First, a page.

Marking Mental Health Awareness Week, Donna Morgans, Optalis Head of Supported Employment and the company’s Mindful Employer Champion, explains how the care provider keeps mental health and wellbeing at the forefront of its work.
The impact of the COVID-19 pandemic is yet to be fully realised, however, the impact upon the wellbeing of staff working in health and social care is already evident. With a the recent DHSC health and social care workforce study showing that nearly half of all staff have reported increased pressures.
Despite a very challenging year, Optalis observed an increase of 2% in our Mindful Employer Index (up to 74%). In our 2020 staff survey, 75% of staff reported they felt well supported throughout the COVID-19 changes. Employees who said that they would recommend Optalis as an employer of choice, increased by 10% to 71%.
Thankfully, we invested in workforce wellbeing well before the pandemic. Nothing could prepare us for this, but at least we had already laid strong foundations.
Throughout the pandemic our priority was to keep the vulnerable people in our care, safe and well. It has also been important that those supporting individuals were given opportunities to look after themselves and their colleagues.
To effectively equip staff to maintain positive wellbeing, we ensure information and support is accessible. Our monthly wellbeing newsletter, dedicated wellbeing zone on the staff intranet, free online wellness courses and regular mental health awareness events, help keep wellbeing in the spotlight.
Colleagues tell me the availability of resources and support provides them with a safety net. Our staff know that it is okay to not be okay. So even if a person does not need the support right now, they have information that may support them, when or if they do in the future.
Five trained Mental Health First Aiders (MHFAs) are available to speak to, if a person is in crisis. While weekly wellbeing drop-in sessions offer practical support and advice to help staff manage stress and mental health in the workplace. It has been particularly important during the pandemic to talk about ways to prevent burnout. Staff also have access to free independent counselling support, should they prefer.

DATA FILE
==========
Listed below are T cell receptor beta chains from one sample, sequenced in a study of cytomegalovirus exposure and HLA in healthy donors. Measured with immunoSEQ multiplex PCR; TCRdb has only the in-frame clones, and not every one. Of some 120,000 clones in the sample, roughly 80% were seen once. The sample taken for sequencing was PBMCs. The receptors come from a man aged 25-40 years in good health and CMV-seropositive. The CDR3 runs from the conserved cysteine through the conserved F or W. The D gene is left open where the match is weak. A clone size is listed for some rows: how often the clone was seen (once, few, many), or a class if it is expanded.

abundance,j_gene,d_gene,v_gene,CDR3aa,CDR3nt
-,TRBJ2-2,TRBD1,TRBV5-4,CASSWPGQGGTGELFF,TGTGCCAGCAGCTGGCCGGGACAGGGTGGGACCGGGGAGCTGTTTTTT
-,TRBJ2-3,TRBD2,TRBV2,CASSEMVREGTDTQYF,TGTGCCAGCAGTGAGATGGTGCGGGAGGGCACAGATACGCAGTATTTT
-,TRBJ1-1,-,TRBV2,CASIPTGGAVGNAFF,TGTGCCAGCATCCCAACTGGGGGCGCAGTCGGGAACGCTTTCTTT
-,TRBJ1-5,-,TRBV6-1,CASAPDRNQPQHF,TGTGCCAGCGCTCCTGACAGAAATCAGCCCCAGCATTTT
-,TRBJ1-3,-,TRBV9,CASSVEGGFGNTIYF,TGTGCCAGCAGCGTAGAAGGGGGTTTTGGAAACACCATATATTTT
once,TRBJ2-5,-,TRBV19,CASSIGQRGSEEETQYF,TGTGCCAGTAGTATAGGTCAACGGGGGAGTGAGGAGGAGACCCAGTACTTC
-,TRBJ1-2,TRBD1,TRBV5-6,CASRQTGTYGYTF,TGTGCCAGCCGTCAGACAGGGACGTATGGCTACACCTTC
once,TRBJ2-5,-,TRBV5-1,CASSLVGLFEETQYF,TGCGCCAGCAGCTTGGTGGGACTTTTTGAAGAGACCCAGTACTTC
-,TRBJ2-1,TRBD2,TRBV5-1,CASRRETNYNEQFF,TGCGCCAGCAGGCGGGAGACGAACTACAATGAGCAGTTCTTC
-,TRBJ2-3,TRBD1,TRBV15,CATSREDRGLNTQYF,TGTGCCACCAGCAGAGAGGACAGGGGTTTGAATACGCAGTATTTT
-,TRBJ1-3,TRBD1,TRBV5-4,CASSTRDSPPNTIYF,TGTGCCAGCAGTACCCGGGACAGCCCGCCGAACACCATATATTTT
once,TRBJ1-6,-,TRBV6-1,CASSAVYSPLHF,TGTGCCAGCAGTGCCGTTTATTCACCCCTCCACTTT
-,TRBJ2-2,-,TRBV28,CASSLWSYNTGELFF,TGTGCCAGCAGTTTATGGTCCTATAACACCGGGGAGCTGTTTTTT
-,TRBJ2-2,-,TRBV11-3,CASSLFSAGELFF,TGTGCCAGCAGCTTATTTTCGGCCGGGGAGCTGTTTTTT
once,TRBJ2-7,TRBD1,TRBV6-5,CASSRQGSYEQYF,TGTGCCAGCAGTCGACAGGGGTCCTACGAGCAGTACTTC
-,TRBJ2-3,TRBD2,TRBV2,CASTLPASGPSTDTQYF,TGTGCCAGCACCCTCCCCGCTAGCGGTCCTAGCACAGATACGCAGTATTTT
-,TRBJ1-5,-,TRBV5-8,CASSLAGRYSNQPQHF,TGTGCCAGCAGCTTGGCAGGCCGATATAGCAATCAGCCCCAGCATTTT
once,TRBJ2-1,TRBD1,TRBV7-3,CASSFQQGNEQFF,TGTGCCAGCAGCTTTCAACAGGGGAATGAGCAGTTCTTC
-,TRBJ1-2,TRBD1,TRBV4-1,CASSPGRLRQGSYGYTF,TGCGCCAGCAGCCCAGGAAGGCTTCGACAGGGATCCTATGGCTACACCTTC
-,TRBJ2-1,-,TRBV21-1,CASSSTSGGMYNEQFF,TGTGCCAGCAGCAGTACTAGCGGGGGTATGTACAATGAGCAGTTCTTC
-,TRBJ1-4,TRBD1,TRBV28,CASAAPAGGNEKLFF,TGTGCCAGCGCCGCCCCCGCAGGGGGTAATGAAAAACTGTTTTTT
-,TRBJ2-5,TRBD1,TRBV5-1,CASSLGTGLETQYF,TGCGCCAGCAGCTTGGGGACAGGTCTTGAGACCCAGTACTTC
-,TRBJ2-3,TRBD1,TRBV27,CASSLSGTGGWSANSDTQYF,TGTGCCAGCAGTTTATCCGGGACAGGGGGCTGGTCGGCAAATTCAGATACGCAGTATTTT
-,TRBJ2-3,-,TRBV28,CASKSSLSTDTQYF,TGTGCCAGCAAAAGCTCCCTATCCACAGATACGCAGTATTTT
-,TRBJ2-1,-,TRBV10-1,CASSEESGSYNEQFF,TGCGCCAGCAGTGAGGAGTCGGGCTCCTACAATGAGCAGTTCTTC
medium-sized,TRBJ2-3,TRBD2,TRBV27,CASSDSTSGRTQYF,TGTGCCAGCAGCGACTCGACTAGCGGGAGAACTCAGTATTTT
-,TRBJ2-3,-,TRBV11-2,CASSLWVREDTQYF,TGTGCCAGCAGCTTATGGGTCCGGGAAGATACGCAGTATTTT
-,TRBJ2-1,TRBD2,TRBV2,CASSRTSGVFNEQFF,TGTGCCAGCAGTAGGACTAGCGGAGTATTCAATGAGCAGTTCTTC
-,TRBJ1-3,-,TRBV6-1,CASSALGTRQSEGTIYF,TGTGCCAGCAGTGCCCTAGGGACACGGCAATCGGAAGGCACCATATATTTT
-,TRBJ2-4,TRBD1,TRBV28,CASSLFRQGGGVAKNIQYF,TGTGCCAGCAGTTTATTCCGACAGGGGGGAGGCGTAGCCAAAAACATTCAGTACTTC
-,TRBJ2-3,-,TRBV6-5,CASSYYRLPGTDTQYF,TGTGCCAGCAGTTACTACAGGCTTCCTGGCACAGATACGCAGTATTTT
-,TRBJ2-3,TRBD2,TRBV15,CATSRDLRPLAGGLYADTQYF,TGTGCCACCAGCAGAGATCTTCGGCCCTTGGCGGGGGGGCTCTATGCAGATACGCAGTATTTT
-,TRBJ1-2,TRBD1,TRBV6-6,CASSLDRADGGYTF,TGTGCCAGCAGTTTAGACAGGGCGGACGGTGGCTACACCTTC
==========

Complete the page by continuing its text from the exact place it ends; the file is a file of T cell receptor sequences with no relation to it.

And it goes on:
This year, staff teams have had the benefit of specialist bereavement training delivered by the Bereavement Centre. A professional counselling service was also deployed to offer intensive bereavement support for colleagues and teams that had experienced a sudden and unexpected loss. Ensuring that the service responded to trauma in a proactive way.
To keep mental health and wellbeing at the forefront of our work, we recently renewed our commitment to the Mindful Employer Charter (a nationally recognised charter for employers positive about mental health). By signing the charter, we are making a public declaration of our ambition to continue to support the wellbeing of staff.
Talking about mental health and wellbeing is becoming natural, in all settings. Managers play a key role detecting concerns and referring for support. All employees are encouraged to feel confident to speak up and seek support when they need it and are empowered to help others who may be struggling. Conversations continue with teams to understand the priorities of staff and what Optalis can do to continue to improve the support and working environment in both workshops and within the regular Staff Forum.